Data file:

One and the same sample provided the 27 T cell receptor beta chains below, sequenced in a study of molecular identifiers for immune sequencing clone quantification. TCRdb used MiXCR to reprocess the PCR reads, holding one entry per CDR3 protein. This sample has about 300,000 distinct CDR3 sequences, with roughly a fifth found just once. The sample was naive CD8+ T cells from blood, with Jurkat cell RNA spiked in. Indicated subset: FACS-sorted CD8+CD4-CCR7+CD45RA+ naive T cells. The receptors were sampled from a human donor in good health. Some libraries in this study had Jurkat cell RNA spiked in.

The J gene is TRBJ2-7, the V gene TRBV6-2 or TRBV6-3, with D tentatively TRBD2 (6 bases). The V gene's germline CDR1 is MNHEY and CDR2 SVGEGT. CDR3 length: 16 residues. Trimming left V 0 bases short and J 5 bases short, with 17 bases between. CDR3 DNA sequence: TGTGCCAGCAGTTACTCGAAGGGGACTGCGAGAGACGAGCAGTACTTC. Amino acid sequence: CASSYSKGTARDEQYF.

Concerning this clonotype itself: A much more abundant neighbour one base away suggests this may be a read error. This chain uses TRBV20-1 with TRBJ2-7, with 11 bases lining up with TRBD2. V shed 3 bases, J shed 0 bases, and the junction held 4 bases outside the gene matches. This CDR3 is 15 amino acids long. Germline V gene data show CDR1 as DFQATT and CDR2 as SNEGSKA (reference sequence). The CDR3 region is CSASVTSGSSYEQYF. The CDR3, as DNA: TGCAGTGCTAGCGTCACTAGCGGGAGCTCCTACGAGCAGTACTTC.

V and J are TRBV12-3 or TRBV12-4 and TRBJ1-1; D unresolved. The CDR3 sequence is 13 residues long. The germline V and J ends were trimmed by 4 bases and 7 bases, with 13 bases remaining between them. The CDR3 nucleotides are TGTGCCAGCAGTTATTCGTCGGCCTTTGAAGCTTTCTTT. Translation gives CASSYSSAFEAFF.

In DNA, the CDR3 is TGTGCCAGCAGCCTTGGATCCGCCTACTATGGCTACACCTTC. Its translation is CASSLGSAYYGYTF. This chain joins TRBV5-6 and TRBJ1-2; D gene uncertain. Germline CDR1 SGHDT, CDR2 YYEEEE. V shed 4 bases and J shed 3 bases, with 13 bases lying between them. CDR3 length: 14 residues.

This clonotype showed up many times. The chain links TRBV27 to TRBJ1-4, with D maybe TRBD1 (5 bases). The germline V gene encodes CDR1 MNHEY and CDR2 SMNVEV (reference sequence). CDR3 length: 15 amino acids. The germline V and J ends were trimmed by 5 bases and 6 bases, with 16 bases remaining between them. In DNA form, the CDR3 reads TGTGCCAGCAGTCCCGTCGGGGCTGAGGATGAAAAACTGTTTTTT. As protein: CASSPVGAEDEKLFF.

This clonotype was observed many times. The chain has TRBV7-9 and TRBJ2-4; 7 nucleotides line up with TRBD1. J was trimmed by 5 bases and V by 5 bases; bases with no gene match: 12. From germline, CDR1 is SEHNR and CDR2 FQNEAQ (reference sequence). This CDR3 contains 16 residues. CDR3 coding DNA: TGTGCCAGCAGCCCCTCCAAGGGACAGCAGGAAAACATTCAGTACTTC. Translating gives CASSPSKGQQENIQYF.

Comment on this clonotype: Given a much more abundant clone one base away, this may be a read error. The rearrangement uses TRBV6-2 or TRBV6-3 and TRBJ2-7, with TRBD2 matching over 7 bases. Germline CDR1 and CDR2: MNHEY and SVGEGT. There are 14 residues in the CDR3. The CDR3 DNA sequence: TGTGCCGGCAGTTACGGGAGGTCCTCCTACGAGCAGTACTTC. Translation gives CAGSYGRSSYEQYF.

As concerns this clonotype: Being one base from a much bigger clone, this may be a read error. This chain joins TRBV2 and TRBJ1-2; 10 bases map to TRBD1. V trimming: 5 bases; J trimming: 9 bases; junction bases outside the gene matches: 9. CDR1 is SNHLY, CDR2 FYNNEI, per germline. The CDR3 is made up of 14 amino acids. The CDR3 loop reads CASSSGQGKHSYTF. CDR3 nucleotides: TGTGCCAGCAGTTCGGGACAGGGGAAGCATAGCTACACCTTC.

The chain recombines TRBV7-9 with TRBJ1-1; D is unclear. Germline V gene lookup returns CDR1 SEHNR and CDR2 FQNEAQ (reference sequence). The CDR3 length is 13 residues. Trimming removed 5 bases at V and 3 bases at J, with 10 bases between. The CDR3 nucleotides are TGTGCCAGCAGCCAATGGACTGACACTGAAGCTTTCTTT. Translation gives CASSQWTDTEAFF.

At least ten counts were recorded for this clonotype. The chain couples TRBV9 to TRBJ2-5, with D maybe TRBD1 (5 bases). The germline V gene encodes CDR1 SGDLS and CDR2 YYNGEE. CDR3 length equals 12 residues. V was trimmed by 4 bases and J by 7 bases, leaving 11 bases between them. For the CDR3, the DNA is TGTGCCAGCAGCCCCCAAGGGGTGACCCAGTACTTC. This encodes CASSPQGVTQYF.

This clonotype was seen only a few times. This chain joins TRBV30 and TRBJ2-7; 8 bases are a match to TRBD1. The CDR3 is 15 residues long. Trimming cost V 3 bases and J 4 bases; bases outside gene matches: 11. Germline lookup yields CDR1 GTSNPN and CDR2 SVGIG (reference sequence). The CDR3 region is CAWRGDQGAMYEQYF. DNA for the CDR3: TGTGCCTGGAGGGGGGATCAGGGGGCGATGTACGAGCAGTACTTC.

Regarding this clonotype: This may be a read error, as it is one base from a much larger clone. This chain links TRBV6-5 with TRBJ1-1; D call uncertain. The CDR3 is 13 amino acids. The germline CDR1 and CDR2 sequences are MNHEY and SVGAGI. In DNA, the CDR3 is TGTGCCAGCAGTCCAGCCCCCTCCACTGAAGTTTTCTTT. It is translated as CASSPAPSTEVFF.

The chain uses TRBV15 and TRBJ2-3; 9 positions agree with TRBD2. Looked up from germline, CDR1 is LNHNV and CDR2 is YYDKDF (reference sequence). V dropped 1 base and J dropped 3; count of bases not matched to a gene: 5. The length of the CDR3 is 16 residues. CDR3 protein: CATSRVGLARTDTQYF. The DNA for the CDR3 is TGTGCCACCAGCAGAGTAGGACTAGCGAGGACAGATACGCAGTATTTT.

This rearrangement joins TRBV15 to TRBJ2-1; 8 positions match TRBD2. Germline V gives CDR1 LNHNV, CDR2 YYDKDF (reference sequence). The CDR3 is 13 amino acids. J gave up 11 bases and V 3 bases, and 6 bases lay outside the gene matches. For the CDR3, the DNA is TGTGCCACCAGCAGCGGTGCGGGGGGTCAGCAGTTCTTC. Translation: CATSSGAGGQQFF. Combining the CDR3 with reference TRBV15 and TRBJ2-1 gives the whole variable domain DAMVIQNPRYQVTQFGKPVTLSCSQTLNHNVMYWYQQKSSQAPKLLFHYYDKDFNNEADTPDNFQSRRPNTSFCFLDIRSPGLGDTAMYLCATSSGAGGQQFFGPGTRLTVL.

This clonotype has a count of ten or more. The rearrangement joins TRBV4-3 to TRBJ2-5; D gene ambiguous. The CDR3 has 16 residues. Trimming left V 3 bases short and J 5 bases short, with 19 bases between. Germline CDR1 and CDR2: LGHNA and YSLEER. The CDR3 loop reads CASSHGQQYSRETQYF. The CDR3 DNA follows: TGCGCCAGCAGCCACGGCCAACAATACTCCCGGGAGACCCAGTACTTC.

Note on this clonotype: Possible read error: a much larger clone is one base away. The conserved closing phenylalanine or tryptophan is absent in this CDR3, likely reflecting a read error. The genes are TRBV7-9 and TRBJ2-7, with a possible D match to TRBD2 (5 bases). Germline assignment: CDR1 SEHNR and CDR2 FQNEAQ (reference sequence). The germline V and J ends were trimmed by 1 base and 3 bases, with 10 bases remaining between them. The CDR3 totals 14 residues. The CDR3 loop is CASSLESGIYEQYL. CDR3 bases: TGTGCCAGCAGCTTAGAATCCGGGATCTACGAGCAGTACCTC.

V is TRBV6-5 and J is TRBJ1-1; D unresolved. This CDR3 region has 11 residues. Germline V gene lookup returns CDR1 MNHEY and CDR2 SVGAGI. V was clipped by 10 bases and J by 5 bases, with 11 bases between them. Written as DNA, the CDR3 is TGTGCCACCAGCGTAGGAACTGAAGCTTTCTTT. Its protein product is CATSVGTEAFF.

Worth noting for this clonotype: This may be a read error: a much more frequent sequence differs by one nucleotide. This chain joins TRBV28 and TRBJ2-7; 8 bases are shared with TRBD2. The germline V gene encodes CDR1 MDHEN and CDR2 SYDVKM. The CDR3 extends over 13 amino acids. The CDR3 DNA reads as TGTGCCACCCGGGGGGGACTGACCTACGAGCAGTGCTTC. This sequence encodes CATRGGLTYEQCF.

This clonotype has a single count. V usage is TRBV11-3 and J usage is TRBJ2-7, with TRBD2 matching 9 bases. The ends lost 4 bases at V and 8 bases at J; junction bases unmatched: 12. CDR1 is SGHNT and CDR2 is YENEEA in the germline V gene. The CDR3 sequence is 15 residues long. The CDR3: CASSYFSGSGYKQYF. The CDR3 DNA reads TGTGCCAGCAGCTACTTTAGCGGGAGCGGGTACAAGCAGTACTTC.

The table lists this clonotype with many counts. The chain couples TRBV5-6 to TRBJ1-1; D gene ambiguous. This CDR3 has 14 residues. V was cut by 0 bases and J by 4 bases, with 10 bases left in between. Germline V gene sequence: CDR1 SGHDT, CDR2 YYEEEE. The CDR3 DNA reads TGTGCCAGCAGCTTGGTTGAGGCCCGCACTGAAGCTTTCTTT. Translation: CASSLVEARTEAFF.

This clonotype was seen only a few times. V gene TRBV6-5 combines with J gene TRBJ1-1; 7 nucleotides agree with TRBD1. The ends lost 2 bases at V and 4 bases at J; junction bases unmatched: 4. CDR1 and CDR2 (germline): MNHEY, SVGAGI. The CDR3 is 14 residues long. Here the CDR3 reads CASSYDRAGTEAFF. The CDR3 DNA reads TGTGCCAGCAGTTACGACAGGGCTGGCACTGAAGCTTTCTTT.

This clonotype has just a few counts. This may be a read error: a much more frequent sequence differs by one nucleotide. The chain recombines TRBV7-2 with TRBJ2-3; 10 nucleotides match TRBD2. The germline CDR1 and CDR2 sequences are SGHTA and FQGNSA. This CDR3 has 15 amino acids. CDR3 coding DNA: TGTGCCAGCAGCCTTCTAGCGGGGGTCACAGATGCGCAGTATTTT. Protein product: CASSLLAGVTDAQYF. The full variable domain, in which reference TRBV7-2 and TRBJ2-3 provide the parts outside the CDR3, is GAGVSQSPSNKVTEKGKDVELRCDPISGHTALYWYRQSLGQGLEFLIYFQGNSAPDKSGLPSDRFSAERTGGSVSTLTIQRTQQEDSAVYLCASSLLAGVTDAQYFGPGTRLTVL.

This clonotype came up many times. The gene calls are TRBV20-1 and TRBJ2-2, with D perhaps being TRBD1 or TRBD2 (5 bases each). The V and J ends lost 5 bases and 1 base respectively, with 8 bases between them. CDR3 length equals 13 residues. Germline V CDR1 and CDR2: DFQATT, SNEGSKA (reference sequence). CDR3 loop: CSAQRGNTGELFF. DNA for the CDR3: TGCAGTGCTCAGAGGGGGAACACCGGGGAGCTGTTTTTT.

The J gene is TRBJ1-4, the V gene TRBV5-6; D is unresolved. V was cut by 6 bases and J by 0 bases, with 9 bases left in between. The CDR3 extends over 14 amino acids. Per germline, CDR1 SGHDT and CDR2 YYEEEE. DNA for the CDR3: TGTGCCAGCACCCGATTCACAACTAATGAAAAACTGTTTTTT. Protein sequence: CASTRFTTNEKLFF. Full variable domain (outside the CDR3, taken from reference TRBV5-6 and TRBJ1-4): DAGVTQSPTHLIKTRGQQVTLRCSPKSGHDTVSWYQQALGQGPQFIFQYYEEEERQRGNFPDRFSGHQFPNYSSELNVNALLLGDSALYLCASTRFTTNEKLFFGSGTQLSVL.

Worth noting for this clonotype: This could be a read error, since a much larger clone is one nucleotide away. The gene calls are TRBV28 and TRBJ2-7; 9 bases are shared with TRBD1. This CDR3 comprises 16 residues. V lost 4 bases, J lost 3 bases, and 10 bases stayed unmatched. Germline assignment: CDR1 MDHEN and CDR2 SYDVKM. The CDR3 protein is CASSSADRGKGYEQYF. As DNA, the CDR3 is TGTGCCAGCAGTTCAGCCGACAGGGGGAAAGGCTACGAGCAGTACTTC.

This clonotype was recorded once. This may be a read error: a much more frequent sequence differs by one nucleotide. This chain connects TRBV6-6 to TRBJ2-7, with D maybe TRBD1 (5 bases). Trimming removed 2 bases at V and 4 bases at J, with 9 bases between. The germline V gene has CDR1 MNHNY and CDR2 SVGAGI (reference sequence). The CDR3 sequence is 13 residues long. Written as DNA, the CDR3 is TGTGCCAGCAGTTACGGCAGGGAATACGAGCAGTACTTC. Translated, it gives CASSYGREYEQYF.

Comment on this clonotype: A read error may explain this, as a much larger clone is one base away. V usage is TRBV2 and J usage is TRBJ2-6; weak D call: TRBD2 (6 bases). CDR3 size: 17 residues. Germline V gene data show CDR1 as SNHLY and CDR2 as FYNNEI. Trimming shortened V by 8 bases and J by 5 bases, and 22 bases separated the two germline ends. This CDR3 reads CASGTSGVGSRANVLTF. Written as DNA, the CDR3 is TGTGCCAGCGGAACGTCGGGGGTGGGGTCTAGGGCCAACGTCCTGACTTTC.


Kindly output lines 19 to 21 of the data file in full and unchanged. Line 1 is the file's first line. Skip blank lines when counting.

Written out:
Worth noting for this clonotype: This may be a read error: a much more frequent sequence differs by one nucleotide. This chain joins TRBV28 and TRBJ2-7; 8 bases are shared with TRBD2. The germline V gene encodes CDR1 MDHEN and CDR2 SYDVKM. The CDR3 extends over 13 amino acids. The CDR3 DNA reads as TGTGCCACCCGGGGGGGACTGACCTACGAGCAGTGCTTC. This sequence encodes CATRGGLTYEQCF.

This clonotype has a single count. V usage is TRBV11-3 and J usage is TRBJ2-7, with TRBD2 matching 9 bases. The ends lost 4 bases at V and 8 bases at J; junction bases unmatched: 12. CDR1 is SGHNT and CDR2 is YENEEA in the germline V gene. The CDR3 sequence is 15 residues long. The CDR3: CASSYFSGSGYKQYF. The CDR3 DNA reads TGTGCCAGCAGCTACTTTAGCGGGAGCGGGTACAAGCAGTACTTC.

The table lists this clonotype with many counts. The chain couples TRBV5-6 to TRBJ1-1; D gene ambiguous. This CDR3 has 14 residues. V was cut by 0 bases and J by 4 bases, with 10 bases left in between. Germline V gene sequence: CDR1 SGHDT, CDR2 YYEEEE. The CDR3 DNA reads TGTGCCAGCAGCTTGGTTGAGGCCCGCACTGAAGCTTTCTTT. Translation: CASSLVEARTEAFF.